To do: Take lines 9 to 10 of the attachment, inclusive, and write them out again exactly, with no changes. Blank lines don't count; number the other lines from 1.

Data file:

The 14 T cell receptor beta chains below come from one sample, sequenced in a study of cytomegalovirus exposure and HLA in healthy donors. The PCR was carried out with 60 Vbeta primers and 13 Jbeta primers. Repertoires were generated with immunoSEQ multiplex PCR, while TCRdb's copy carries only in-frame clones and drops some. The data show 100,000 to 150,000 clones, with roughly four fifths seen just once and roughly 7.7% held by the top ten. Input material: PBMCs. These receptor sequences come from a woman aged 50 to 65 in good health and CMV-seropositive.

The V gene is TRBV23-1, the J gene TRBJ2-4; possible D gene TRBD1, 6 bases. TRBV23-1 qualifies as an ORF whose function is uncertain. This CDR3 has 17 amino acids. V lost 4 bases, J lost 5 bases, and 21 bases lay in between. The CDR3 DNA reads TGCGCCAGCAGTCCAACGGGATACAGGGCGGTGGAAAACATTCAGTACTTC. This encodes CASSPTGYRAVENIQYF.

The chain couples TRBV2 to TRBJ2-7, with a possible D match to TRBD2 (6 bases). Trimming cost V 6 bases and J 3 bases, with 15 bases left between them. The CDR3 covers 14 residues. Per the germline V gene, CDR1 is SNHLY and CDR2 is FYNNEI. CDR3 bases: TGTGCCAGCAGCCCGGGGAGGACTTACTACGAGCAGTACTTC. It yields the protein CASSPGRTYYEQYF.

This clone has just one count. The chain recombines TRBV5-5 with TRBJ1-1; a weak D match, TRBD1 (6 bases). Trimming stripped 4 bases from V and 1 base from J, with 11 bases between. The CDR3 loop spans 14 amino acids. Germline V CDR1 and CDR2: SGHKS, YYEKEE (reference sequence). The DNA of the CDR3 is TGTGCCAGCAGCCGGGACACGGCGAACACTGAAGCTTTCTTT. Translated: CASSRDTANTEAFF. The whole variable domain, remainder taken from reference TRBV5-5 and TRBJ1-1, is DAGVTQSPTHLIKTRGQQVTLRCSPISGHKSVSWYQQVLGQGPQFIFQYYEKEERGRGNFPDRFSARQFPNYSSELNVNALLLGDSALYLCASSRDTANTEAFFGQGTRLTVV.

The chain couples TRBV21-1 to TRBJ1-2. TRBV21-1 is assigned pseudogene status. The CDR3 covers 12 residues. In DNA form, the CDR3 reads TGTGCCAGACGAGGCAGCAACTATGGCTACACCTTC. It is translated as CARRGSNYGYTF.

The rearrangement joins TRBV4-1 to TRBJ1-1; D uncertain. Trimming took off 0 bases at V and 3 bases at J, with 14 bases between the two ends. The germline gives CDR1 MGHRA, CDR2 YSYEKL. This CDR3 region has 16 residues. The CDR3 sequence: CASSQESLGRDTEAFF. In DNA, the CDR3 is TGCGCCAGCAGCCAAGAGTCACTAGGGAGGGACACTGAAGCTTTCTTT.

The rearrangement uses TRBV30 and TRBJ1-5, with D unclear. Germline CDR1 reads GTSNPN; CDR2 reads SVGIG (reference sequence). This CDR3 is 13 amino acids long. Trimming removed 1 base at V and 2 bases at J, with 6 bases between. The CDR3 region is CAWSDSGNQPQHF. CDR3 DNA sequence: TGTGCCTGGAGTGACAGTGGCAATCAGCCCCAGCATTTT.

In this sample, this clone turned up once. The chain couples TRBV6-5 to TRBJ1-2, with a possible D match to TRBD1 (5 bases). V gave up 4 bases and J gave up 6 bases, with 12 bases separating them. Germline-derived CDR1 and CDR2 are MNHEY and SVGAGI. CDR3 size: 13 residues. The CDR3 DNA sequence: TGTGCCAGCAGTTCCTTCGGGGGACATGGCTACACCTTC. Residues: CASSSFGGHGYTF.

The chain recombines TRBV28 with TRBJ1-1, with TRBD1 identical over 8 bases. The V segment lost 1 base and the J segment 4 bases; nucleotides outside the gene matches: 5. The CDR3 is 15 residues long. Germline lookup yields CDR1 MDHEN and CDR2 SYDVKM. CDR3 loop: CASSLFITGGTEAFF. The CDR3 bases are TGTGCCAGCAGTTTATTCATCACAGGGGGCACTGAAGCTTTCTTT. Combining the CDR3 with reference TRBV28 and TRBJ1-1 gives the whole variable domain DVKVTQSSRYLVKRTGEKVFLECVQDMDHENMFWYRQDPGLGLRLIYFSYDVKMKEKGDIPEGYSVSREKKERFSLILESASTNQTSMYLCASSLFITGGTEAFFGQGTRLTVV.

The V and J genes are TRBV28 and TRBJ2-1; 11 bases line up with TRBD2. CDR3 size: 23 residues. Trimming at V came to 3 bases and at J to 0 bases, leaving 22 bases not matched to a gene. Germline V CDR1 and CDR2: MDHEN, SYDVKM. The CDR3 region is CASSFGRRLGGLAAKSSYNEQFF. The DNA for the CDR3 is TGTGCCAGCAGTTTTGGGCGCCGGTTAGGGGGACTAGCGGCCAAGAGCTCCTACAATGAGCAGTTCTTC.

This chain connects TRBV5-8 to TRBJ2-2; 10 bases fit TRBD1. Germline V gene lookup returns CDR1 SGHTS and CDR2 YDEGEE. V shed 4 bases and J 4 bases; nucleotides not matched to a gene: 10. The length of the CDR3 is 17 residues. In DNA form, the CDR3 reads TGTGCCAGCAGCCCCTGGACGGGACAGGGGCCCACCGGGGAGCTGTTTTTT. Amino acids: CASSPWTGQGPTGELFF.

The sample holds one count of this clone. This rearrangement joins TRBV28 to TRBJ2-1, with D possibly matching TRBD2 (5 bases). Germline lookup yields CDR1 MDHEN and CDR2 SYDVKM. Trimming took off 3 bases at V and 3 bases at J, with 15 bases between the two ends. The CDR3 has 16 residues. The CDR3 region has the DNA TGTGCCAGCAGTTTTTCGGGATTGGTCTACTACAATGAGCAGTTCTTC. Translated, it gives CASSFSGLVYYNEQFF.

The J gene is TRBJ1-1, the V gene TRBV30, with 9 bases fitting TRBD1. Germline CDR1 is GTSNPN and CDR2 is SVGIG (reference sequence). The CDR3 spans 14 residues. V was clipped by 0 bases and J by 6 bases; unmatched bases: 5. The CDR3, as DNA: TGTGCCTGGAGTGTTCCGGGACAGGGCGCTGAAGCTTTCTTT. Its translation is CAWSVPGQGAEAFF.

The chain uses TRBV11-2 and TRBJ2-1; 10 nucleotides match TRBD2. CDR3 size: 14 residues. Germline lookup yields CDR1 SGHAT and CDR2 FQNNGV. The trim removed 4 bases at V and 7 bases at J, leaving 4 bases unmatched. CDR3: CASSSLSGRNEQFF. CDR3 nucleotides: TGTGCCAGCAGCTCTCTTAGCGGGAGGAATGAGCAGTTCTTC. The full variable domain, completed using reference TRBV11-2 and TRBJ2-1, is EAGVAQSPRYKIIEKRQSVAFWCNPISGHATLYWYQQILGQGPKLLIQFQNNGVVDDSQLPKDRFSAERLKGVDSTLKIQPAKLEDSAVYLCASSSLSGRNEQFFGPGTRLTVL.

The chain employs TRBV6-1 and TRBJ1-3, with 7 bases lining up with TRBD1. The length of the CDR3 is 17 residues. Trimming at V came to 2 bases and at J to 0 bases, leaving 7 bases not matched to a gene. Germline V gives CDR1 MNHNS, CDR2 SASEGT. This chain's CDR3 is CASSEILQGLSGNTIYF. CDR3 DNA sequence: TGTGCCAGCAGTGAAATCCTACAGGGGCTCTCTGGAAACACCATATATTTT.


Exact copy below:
The chain recombines TRBV28 with TRBJ1-1, with TRBD1 identical over 8 bases. The V segment lost 1 base and the J segment 4 bases; nucleotides outside the gene matches: 5. The CDR3 is 15 residues long. Germline lookup yields CDR1 MDHEN and CDR2 SYDVKM. CDR3 loop: CASSLFITGGTEAFF. The CDR3 bases are TGTGCCAGCAGTTTATTCATCACAGGGGGCACTGAAGCTTTCTTT. Combining the CDR3 with reference TRBV28 and TRBJ1-1 gives the whole variable domain DVKVTQSSRYLVKRTGEKVFLECVQDMDHENMFWYRQDPGLGLRLIYFSYDVKMKEKGDIPEGYSVSREKKERFSLILESASTNQTSMYLCASSLFITGGTEAFFGQGTRLTVV.

The V and J genes are TRBV28 and TRBJ2-1; 11 bases line up with TRBD2. CDR3 size: 23 residues. Trimming at V came to 3 bases and at J to 0 bases, leaving 22 bases not matched to a gene. Germline V CDR1 and CDR2: MDHEN, SYDVKM. The CDR3 region is CASSFGRRLGGLAAKSSYNEQFF. The DNA for the CDR3 is TGTGCCAGCAGTTTTGGGCGCCGGTTAGGGGGACTAGCGGCCAAGAGCTCCTACAATGAGCAGTTCTTC.